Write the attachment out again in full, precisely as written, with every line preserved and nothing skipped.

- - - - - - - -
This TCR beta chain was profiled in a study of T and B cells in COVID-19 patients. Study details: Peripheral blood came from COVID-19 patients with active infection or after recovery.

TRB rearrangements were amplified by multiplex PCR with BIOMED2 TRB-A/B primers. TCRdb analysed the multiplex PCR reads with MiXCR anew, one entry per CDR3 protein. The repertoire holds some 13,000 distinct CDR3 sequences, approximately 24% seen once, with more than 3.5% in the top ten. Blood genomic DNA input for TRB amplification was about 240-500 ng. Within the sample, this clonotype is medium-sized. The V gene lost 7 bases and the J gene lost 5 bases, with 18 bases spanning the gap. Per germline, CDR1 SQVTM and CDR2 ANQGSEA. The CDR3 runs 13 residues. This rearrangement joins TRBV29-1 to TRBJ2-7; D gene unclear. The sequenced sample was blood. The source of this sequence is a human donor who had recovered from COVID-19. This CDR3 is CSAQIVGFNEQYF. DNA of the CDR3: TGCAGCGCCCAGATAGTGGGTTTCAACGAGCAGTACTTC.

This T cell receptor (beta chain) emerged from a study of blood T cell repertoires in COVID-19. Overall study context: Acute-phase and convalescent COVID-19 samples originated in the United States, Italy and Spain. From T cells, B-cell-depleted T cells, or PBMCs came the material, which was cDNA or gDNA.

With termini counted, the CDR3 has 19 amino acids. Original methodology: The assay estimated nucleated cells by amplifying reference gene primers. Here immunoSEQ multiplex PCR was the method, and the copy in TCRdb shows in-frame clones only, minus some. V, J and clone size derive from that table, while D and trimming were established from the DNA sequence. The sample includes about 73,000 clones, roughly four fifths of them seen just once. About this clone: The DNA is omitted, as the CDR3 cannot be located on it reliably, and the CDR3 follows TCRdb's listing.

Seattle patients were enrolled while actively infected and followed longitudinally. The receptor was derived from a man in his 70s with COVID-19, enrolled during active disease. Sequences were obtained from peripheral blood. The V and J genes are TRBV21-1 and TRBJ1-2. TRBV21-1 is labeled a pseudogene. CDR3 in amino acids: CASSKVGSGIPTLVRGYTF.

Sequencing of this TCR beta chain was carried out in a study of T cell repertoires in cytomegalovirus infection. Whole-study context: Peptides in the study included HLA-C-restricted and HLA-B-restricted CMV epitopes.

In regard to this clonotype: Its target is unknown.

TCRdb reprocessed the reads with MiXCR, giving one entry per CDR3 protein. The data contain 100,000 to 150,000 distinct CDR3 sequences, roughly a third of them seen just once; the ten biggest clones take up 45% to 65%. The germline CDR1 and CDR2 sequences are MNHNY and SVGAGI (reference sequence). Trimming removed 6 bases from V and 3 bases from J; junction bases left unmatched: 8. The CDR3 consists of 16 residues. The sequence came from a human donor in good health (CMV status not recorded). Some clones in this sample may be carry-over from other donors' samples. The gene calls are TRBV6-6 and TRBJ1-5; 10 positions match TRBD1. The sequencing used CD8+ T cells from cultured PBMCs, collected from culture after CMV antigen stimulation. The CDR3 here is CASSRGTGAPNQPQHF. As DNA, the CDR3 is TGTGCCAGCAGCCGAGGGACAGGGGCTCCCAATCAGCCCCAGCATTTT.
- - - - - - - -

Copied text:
This TCR beta chain was profiled in a study of T and B cells in COVID-19 patients. Study details: Peripheral blood came from COVID-19 patients with active infection or after recovery.

TRB rearrangements were amplified by multiplex PCR with BIOMED2 TRB-A/B primers. TCRdb analysed the multiplex PCR reads with MiXCR anew, one entry per CDR3 protein. The repertoire holds some 13,000 distinct CDR3 sequences, approximately 24% seen once, with more than 3.5% in the top ten. Blood genomic DNA input for TRB amplification was about 240-500 ng. Within the sample, this clonotype is medium-sized. The V gene lost 7 bases and the J gene lost 5 bases, with 18 bases spanning the gap. Per germline, CDR1 SQVTM and CDR2 ANQGSEA. The CDR3 runs 13 residues. This rearrangement joins TRBV29-1 to TRBJ2-7; D gene unclear. The sequenced sample was blood. The source of this sequence is a human donor who had recovered from COVID-19. This CDR3 is CSAQIVGFNEQYF. DNA of the CDR3: TGCAGCGCCCAGATAGTGGGTTTCAACGAGCAGTACTTC.

This T cell receptor (beta chain) emerged from a study of blood T cell repertoires in COVID-19. Overall study context: Acute-phase and convalescent COVID-19 samples originated in the United States, Italy and Spain. From T cells, B-cell-depleted T cells, or PBMCs came the material, which was cDNA or gDNA.

With termini counted, the CDR3 has 19 amino acids. Original methodology: The assay estimated nucleated cells by amplifying reference gene primers. Here immunoSEQ multiplex PCR was the method, and the copy in TCRdb shows in-frame clones only, minus some. V, J and clone size derive from that table, while D and trimming were established from the DNA sequence. The sample includes about 73,000 clones, roughly four fifths of them seen just once. About this clone: The DNA is omitted, as the CDR3 cannot be located on it reliably, and the CDR3 follows TCRdb's listing.

Seattle patients were enrolled while actively infected and followed longitudinally. The receptor was derived from a man in his 70s with COVID-19, enrolled during active disease. Sequences were obtained from peripheral blood. The V and J genes are TRBV21-1 and TRBJ1-2. TRBV21-1 is labeled a pseudogene. CDR3 in amino acids: CASSKVGSGIPTLVRGYTF.

Sequencing of this TCR beta chain was carried out in a study of T cell repertoires in cytomegalovirus infection. Whole-study context: Peptides in the study included HLA-C-restricted and HLA-B-restricted CMV epitopes.

In regard to this clonotype: Its target is unknown.

TCRdb reprocessed the reads with MiXCR, giving one entry per CDR3 protein. The data contain 100,000 to 150,000 distinct CDR3 sequences, roughly a third of them seen just once; the ten biggest clones take up 45% to 65%. The germline CDR1 and CDR2 sequences are MNHNY and SVGAGI (reference sequence). Trimming removed 6 bases from V and 3 bases from J; junction bases left unmatched: 8. The CDR3 consists of 16 residues. The sequence came from a human donor in good health (CMV status not recorded). Some clones in this sample may be carry-over from other donors' samples. The gene calls are TRBV6-6 and TRBJ1-5; 10 positions match TRBD1. The sequencing used CD8+ T cells from cultured PBMCs, collected from culture after CMV antigen stimulation. The CDR3 here is CASSRGTGAPNQPQHF. As DNA, the CDR3 is TGTGCCAGCAGCCGAGGGACAGGGGCTCCCAATCAGCCCCAGCATTTT.